The Hood Museum of Art was a significant addition to the arts complex at Dartmouth College, with its wide connectors linking the barrel-vaulted, modernist Hopkins Center for the Arts, designed by Wallace K. Harrison, and the one-hundred-year-old Richardsonian romanesque Wilson Hall, home to Hopkins Center for the Arts professional offices.
"Throughout the museum," wrote Charles Moore in his essay "Planning the Hood Museum of Art," "we were excited by the prospect of organizing some of the small rooms into the equivalents of the long gallery in stately British homes of the sixteenth and seventeenth centuries. There would be a vista down the whole gallery, so that the whole would be considerably more than the sum of its parts."
The museum, completed in 1985, contains ten galleries, the Hood Museum of Art Auditorium, the Sanders Seminar Room, professional offices, Bernstein Study-Storage, and the Bedford Courtyard.
This is the central gallery on the first floor. It was named for Gene Y. Kim, Class of 1985, through a gift from Andrew Byung Soo Kim and Wan Kyun Rha Kim. The Kim Gallery highlights the Hood's signature work of six ninth-century BCE Assyrian relief panels from the palace of King Ashurnasirpal II and features selections from ancient and Asian collections. It also serves as the museum's reception area for public events.
This gallery features highlights of the Hood's rich collection of European art, including works by Perugino and Workshop, Albert Bouts, Carle Van Loo, Pompeo Batoni, Sir Lawrence Alama-Tadema, and Pablo Picasso. The gallery rotates on occasion to feature selections from more than three thousand Old Master and nineteenth-century European prints. This gallery was given in memory of Ivan Le Lorraine Albright (1897-1983), who was known as a great American artist and friend and teacher of Dartmouth students. Albright was given an honorary degree by Dartmouth College in 1978 and was appointed Visiting Scholar in 1980.
This gallery focuses on rotating exhibitions that highlight the Hood's significant African, Oceanic, and Native American collections. African art at the Hood, particularly strong in West African masks and wooden figural sculptures, has been strengthened recently by the addition of important contemporary works. The Hood's Melanesian art collection is among the most important in this country. In addition, the Hood has strong displays of North American art, including a wide selection of Arctic and Plains objects. The gallery is provided through the generous support of Alvin P. Gutman, Class of 1940.
Featuring works from the museum's American collection, Sack Gallery displays excellent portraits and landscapes by noted American artists including William Merritt Chase, Frederic Remington, and John Sloan, sculpture by Harriet Hosmer, and paintings by Willard Metcalf, Eastman Johnson, Abbott Thayer, Lilly Martin Spencer, and Maria Oakey Dewing. The Israel Sack Gallery is provided through the generous support of Harold M. Sack, Class of 1932.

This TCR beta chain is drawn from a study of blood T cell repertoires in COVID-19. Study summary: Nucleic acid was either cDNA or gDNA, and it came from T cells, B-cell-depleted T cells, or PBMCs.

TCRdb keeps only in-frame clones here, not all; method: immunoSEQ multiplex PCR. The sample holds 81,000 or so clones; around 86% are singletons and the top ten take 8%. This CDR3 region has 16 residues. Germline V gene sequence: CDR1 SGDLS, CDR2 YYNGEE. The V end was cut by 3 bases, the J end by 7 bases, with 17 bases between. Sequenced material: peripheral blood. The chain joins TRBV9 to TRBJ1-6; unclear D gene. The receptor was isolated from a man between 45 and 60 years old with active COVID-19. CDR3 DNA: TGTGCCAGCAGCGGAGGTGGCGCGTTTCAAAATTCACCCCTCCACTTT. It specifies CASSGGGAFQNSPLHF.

With its vaulted ceiling and expansive walls, Lathrop Gallery features selected works from the museum's contemporary collection, including paintings by Mark Rothko and Edward Ruscha and sculpture by Juan Munoz. It is often the site of student activities and musical performances. Lathrop Gallery was made possible through the generosity of friends, colleagues, and former students of Professor Lathrop, first director of the Dartmouth College art galleries.
This gallery is the site of numerous special changing exhibitions. It was provided through the generous support of the Owen Cheatham Foundation.
The Friends Gallery is named for the Friends of Hopkins Center and Hood Museum of Art, an independent, non-profit organization that worked to raise funds in support of programming for both arts organizations. The Friends Gallery features changing special exhibitions.
Utilized for numerous special exhibitions, these galleries are named in honor of the late Evelyn A. Jaffe Hall and her late husband, William B. Jaffe, generous supporters of the arts at Dartmouth.
Designated as a teaching gallery, Harrington is host to exhibitions organized as a collaborative teaching effort between the Hood and Dartmouth professors. Exhibitions have been on subjects as diverse as northwest coast Native American art, the history of photography, African textiles, Japanese prints, American political prints, ancient art, art and math, paintings and prints for teaching basic design, Melanesian art, and contemporary art. The Harrington Gallery is provided through the generous support of the following family members: Frank C. Harrington; Louise C. and Frank L. Harrington, Class of 1924; Frank L. Harrington Jr., Class of 1950; Roxanna Harrington Stevenson and John M. Stevenson; Margaret T. and Thomas B. Harrington, Class of 1954; and Diantha C. and George C. Harrington, Class of 1961.
The Sanders Seminar Room is provided through the generous support of the Sabra Hood Sanders Fund; Henry Marshall Sanders, Class of 1951, and Shirley Reese Sanders; and Beverly Sanders Payne and David Bennett, Class of 1958.
The 204-seat Hood Auditorium is used extensively by both the Hood and the College as a lecture hall and for film series screenings.
Dedicated to the study of works in the museum's collection, this classroom space is utilized by Dartmouth students, through both classroom and individual study, and scholars. The Study-Storage Center was provided through the generosity of Jane and Raphael Bernstein.
Provided by Peter and Kirsten Bedford, this outdoor courtyard includes the main entrance to the museum and features the whimsical untitled sculpture by artist Joel Shapiro. Bedford Courtyard is used for outdoor events at the museum during the warmer months.
Last Updated: 8/12/13